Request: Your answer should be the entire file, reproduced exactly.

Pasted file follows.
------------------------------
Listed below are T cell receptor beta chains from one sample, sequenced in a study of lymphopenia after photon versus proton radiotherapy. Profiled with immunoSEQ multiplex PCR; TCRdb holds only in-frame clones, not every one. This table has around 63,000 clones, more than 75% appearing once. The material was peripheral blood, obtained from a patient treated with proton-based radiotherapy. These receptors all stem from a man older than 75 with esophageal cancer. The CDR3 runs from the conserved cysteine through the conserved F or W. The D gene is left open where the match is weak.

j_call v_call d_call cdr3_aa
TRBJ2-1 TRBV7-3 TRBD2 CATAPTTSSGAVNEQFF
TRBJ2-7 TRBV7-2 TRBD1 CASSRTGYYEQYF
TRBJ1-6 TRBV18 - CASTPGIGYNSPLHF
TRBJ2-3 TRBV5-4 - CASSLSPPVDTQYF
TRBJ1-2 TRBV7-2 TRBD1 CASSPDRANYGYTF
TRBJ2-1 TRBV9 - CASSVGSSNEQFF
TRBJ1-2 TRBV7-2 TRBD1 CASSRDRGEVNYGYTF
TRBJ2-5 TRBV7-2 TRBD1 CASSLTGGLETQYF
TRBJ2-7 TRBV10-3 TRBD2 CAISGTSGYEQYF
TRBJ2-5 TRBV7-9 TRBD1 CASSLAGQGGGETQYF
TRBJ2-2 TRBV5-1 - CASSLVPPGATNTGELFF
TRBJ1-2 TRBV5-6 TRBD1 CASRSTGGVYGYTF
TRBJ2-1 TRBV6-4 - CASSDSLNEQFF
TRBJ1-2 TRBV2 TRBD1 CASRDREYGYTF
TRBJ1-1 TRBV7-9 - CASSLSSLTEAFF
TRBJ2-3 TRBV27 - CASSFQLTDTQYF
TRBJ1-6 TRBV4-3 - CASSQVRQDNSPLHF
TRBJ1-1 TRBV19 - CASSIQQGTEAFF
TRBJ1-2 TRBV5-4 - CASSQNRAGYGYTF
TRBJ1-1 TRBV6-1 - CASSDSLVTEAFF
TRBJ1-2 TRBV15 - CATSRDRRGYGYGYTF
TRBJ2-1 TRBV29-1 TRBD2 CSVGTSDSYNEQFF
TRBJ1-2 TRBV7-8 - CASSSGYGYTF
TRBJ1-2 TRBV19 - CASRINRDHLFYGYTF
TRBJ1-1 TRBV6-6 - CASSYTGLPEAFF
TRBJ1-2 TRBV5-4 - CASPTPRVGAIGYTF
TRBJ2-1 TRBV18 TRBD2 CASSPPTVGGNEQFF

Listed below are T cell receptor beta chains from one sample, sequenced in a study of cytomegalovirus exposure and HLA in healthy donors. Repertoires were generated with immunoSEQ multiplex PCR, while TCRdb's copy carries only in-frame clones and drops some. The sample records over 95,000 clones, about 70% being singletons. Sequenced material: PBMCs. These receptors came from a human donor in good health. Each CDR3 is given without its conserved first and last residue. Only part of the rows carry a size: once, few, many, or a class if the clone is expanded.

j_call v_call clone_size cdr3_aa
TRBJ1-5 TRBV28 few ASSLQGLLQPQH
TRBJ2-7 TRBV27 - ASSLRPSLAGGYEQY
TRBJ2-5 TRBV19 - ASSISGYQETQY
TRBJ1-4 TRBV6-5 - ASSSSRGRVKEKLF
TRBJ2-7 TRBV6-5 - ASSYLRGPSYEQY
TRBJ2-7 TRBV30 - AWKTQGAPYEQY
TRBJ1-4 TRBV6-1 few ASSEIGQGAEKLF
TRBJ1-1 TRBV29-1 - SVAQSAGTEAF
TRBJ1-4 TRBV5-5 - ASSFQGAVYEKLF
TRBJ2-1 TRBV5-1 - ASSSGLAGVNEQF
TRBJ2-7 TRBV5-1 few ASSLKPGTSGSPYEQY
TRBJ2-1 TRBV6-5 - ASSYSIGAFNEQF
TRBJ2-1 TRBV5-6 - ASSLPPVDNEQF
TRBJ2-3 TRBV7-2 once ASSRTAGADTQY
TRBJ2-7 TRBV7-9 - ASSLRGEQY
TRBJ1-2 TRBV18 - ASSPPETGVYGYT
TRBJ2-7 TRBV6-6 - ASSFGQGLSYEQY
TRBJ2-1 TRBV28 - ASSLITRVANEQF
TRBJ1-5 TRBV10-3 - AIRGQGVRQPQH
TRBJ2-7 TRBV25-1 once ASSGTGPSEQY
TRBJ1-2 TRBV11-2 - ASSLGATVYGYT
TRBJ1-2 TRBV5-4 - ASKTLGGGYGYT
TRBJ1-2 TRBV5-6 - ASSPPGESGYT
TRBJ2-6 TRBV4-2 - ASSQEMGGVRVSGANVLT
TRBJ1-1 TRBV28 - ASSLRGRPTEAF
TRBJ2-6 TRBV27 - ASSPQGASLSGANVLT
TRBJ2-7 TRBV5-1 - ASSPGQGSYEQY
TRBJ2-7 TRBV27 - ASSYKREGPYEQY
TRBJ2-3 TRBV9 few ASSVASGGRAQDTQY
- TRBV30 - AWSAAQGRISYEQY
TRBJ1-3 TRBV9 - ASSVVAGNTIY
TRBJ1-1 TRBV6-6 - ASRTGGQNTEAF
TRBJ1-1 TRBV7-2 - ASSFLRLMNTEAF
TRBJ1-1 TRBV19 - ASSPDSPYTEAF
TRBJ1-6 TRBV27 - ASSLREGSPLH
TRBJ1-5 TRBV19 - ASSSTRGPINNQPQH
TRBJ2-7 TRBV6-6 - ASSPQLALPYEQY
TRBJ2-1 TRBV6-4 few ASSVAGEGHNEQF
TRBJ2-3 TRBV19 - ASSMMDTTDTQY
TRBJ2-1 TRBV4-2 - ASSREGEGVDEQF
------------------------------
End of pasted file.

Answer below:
Listed below are T cell receptor beta chains from one sample, sequenced in a study of lymphopenia after photon versus proton radiotherapy. Profiled with immunoSEQ multiplex PCR; TCRdb holds only in-frame clones, not every one. This table has around 63,000 clones, more than 75% appearing once. The material was peripheral blood, obtained from a patient treated with proton-based radiotherapy. These receptors all stem from a man older than 75 with esophageal cancer. The CDR3 runs from the conserved cysteine through the conserved F or W. The D gene is left open where the match is weak.

j_call v_call d_call cdr3_aa
TRBJ2-1 TRBV7-3 TRBD2 CATAPTTSSGAVNEQFF
TRBJ2-7 TRBV7-2 TRBD1 CASSRTGYYEQYF
TRBJ1-6 TRBV18 - CASTPGIGYNSPLHF
TRBJ2-3 TRBV5-4 - CASSLSPPVDTQYF
TRBJ1-2 TRBV7-2 TRBD1 CASSPDRANYGYTF
TRBJ2-1 TRBV9 - CASSVGSSNEQFF
TRBJ1-2 TRBV7-2 TRBD1 CASSRDRGEVNYGYTF
TRBJ2-5 TRBV7-2 TRBD1 CASSLTGGLETQYF
TRBJ2-7 TRBV10-3 TRBD2 CAISGTSGYEQYF
TRBJ2-5 TRBV7-9 TRBD1 CASSLAGQGGGETQYF
TRBJ2-2 TRBV5-1 - CASSLVPPGATNTGELFF
TRBJ1-2 TRBV5-6 TRBD1 CASRSTGGVYGYTF
TRBJ2-1 TRBV6-4 - CASSDSLNEQFF
TRBJ1-2 TRBV2 TRBD1 CASRDREYGYTF
TRBJ1-1 TRBV7-9 - CASSLSSLTEAFF
TRBJ2-3 TRBV27 - CASSFQLTDTQYF
TRBJ1-6 TRBV4-3 - CASSQVRQDNSPLHF
TRBJ1-1 TRBV19 - CASSIQQGTEAFF
TRBJ1-2 TRBV5-4 - CASSQNRAGYGYTF
TRBJ1-1 TRBV6-1 - CASSDSLVTEAFF
TRBJ1-2 TRBV15 - CATSRDRRGYGYGYTF
TRBJ2-1 TRBV29-1 TRBD2 CSVGTSDSYNEQFF
TRBJ1-2 TRBV7-8 - CASSSGYGYTF
TRBJ1-2 TRBV19 - CASRINRDHLFYGYTF
TRBJ1-1 TRBV6-6 - CASSYTGLPEAFF
TRBJ1-2 TRBV5-4 - CASPTPRVGAIGYTF
TRBJ2-1 TRBV18 TRBD2 CASSPPTVGGNEQFF

Listed below are T cell receptor beta chains from one sample, sequenced in a study of cytomegalovirus exposure and HLA in healthy donors. Repertoires were generated with immunoSEQ multiplex PCR, while TCRdb's copy carries only in-frame clones and drops some. The sample records over 95,000 clones, about 70% being singletons. Sequenced material: PBMCs. These receptors came from a human donor in good health. Each CDR3 is given without its conserved first and last residue. Only part of the rows carry a size: once, few, many, or a class if the clone is expanded.

j_call v_call clone_size cdr3_aa
TRBJ1-5 TRBV28 few ASSLQGLLQPQH
TRBJ2-7 TRBV27 - ASSLRPSLAGGYEQY
TRBJ2-5 TRBV19 - ASSISGYQETQY
TRBJ1-4 TRBV6-5 - ASSSSRGRVKEKLF
TRBJ2-7 TRBV6-5 - ASSYLRGPSYEQY
TRBJ2-7 TRBV30 - AWKTQGAPYEQY
TRBJ1-4 TRBV6-1 few ASSEIGQGAEKLF
TRBJ1-1 TRBV29-1 - SVAQSAGTEAF
TRBJ1-4 TRBV5-5 - ASSFQGAVYEKLF
TRBJ2-1 TRBV5-1 - ASSSGLAGVNEQF
TRBJ2-7 TRBV5-1 few ASSLKPGTSGSPYEQY
TRBJ2-1 TRBV6-5 - ASSYSIGAFNEQF
TRBJ2-1 TRBV5-6 - ASSLPPVDNEQF
TRBJ2-3 TRBV7-2 once ASSRTAGADTQY
TRBJ2-7 TRBV7-9 - ASSLRGEQY
TRBJ1-2 TRBV18 - ASSPPETGVYGYT
TRBJ2-7 TRBV6-6 - ASSFGQGLSYEQY
TRBJ2-1 TRBV28 - ASSLITRVANEQF
TRBJ1-5 TRBV10-3 - AIRGQGVRQPQH
TRBJ2-7 TRBV25-1 once ASSGTGPSEQY
TRBJ1-2 TRBV11-2 - ASSLGATVYGYT
TRBJ1-2 TRBV5-4 - ASKTLGGGYGYT
TRBJ1-2 TRBV5-6 - ASSPPGESGYT
TRBJ2-6 TRBV4-2 - ASSQEMGGVRVSGANVLT
TRBJ1-1 TRBV28 - ASSLRGRPTEAF
TRBJ2-6 TRBV27 - ASSPQGASLSGANVLT
TRBJ2-7 TRBV5-1 - ASSPGQGSYEQY
TRBJ2-7 TRBV27 - ASSYKREGPYEQY
TRBJ2-3 TRBV9 few ASSVASGGRAQDTQY
- TRBV30 - AWSAAQGRISYEQY
TRBJ1-3 TRBV9 - ASSVVAGNTIY
TRBJ1-1 TRBV6-6 - ASRTGGQNTEAF
TRBJ1-1 TRBV7-2 - ASSFLRLMNTEAF
TRBJ1-1 TRBV19 - ASSPDSPYTEAF
TRBJ1-6 TRBV27 - ASSLREGSPLH
TRBJ1-5 TRBV19 - ASSSTRGPINNQPQH
TRBJ2-7 TRBV6-6 - ASSPQLALPYEQY
TRBJ2-1 TRBV6-4 few ASSVAGEGHNEQF
TRBJ2-3 TRBV19 - ASSMMDTTDTQY
TRBJ2-1 TRBV4-2 - ASSREGEGVDEQF